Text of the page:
It's up to you
Education is just a tool, just like online learning or bootcamps or reading documentation. Some people appreciate the structure of a school semester. It’s tough to carve out time to attend lectures, do the assignments and try to get good grades, but that’s also why it’s good. It creates a structure by which you can achieve a set of goals… oh yeah, and it can also teach you about programming and other principles. But, you’ll also have to learn to read, write and present things to others.
Of course, learning by yourself is possible and as a matter of fact, it’s expected of professional developers. 90% of all developers say they are at least partially self-taught and that includes the ones that have a degree. More than half (55.9%) say they have taken an online course and 53.4% received on the job training. Training is something that you’ll always have to do, so think about college as a focused training environment.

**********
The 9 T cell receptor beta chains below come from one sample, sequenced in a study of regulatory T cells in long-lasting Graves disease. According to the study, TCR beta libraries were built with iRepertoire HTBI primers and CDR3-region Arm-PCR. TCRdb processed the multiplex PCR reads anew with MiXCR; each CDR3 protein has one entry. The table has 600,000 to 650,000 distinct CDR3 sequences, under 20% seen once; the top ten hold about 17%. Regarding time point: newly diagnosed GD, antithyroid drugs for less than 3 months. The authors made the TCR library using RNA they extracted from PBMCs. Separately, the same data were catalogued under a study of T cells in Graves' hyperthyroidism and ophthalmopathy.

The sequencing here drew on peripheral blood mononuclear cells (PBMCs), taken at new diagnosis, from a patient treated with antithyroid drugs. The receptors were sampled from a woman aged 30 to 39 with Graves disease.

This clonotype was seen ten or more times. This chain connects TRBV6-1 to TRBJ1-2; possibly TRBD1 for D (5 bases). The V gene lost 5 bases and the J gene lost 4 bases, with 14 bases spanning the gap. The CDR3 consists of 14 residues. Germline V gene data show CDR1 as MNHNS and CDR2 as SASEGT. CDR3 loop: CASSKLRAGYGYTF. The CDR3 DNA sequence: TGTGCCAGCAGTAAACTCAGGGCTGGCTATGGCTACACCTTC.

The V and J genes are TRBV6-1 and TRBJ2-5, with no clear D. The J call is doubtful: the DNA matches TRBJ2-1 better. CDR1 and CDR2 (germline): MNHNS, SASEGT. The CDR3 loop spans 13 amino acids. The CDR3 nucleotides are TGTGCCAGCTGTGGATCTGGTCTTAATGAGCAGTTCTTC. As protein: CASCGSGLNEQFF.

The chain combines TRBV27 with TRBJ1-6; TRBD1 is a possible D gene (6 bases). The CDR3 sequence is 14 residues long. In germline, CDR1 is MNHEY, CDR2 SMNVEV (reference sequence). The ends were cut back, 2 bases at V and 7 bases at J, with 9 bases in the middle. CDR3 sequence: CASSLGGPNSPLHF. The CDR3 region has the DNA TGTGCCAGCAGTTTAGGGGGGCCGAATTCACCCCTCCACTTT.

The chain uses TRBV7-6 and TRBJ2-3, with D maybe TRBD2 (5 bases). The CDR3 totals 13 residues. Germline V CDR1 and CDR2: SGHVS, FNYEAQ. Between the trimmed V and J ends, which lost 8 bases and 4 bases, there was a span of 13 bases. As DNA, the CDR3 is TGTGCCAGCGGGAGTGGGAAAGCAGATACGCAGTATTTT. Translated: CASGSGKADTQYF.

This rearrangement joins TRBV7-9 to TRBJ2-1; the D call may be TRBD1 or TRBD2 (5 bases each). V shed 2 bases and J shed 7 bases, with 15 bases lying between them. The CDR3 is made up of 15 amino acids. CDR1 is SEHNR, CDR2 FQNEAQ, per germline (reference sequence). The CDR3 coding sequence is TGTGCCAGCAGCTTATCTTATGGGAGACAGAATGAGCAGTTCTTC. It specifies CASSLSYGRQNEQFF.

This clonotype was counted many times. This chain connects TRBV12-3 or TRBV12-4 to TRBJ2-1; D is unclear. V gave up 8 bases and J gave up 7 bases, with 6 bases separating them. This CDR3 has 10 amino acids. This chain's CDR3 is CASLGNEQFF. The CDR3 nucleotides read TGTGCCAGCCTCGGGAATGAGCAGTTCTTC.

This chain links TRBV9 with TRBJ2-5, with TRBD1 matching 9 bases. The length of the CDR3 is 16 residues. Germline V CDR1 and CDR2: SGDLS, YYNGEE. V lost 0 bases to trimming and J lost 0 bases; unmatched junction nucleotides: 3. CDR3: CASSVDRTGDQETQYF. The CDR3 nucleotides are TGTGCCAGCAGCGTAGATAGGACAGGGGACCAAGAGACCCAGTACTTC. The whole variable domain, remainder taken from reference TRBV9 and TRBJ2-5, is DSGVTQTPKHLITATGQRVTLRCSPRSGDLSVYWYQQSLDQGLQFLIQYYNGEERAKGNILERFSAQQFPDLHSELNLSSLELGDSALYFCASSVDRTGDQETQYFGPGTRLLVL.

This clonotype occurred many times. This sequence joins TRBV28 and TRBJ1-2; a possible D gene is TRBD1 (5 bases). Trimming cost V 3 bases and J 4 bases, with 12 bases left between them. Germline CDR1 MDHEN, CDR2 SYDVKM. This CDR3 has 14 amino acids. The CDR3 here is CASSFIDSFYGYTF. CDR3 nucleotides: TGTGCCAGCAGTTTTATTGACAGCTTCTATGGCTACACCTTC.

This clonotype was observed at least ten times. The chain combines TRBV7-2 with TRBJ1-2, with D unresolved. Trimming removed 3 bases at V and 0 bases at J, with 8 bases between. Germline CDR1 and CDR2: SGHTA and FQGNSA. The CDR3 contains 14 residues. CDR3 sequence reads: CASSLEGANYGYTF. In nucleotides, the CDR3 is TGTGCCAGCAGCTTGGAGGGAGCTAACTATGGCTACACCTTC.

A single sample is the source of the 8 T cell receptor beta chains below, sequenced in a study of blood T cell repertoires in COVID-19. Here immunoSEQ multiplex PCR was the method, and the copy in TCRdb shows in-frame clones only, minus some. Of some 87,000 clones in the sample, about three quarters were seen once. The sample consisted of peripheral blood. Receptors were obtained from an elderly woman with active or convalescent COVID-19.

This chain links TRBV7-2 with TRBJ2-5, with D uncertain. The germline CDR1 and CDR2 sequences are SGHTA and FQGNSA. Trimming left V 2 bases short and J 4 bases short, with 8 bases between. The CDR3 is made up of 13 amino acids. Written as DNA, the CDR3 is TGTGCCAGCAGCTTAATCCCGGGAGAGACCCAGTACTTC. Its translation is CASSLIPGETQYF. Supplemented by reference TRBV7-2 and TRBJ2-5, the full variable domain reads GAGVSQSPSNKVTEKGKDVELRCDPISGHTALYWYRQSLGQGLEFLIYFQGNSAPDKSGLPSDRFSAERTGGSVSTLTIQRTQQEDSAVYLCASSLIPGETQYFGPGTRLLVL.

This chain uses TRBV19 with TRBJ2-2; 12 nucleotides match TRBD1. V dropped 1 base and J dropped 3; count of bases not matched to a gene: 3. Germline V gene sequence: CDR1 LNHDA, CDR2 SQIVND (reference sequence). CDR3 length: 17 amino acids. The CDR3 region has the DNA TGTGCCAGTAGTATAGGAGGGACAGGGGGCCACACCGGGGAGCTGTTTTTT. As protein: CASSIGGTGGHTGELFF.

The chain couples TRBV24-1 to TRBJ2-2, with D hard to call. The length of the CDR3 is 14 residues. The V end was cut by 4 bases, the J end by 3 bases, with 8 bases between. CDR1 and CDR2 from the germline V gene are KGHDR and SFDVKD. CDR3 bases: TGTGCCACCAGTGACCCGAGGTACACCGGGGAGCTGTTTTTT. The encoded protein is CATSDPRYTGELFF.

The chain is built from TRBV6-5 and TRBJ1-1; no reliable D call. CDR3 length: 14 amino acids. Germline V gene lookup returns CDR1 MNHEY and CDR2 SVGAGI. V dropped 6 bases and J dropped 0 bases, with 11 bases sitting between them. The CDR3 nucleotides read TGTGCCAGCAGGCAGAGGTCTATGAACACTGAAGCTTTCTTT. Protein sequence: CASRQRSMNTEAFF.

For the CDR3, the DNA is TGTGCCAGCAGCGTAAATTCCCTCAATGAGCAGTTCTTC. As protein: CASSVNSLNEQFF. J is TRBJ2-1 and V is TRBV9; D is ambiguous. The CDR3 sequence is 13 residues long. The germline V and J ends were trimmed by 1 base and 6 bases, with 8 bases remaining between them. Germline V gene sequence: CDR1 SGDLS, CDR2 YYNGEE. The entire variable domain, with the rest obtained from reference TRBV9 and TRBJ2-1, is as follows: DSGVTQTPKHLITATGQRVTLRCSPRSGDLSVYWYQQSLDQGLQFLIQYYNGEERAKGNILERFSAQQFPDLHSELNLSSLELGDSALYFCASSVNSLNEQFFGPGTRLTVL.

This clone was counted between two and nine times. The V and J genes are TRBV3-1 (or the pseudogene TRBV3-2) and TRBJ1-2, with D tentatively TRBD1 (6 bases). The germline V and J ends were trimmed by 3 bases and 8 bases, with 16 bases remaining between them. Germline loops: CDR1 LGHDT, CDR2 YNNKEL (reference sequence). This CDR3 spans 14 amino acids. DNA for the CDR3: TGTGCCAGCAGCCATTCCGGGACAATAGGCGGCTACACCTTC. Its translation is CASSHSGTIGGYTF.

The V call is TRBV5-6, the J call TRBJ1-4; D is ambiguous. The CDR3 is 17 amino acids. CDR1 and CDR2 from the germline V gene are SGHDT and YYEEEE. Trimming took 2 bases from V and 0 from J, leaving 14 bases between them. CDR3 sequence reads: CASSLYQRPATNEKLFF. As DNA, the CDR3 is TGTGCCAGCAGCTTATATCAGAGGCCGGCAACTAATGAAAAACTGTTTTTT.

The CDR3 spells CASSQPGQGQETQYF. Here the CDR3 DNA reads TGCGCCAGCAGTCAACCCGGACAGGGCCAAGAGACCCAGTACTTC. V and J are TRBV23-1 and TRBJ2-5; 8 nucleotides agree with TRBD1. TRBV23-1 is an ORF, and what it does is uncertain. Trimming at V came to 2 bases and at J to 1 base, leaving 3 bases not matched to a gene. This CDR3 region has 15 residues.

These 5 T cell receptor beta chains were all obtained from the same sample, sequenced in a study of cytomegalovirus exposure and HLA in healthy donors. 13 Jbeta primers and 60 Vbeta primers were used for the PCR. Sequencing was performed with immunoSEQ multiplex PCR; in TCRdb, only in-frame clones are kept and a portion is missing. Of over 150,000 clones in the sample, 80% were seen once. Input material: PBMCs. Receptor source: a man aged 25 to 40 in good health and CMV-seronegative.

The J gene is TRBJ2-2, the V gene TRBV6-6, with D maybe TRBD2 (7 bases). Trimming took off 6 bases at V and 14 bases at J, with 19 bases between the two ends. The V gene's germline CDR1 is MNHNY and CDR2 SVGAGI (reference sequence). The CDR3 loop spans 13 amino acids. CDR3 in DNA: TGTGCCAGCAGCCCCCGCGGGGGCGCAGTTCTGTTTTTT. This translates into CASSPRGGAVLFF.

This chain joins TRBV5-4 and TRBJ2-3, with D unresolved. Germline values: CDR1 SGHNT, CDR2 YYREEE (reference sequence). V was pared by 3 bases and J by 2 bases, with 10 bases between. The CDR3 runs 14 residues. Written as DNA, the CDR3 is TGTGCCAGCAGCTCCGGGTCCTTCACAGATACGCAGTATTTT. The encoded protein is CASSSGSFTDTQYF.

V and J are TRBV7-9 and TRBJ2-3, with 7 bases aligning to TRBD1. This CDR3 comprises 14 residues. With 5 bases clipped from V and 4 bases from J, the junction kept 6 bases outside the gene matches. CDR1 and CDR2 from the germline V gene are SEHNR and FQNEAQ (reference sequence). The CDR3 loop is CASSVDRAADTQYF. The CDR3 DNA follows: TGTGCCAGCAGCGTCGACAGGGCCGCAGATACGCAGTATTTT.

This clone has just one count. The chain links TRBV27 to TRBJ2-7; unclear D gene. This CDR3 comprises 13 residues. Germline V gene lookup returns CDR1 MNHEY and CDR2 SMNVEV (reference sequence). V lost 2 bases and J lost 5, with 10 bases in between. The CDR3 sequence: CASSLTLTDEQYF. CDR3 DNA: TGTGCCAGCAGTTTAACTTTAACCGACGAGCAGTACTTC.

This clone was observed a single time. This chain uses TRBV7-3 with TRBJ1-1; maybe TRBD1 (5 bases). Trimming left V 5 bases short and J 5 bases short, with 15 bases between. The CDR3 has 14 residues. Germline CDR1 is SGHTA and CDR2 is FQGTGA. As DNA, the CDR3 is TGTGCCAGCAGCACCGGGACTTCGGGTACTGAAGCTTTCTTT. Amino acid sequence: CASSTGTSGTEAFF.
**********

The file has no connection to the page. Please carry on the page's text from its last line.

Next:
I’ve been teaching as an adjunct for more than 10 years and I once had a student who asked me what was the minimum amount of effort he needed to complete an assignment and I told him that if he did the minimum effort, that I would give him the minimum grade he could get, which was an F. School is like that, you get what you put into it. Some teachers are better than others and some docs maybe old, but that’s exactly how life works, so school is pretty good practice for learning to work in different environments.
So should you get a degree? Probably. Do you have to? Absolutely not. But it’s not the degree that’s the important part, it’s the education you’re interested in and the structure that it provides. The fact that it forces you to enrol and learn about things that aren’t necessarily computer science is a feature…not a bug.
Also read "Coding: The next blue collar job? Sure hope not" by Ray Villalobos and his course "Becoming a Web Developer: Full Stack vs Front End".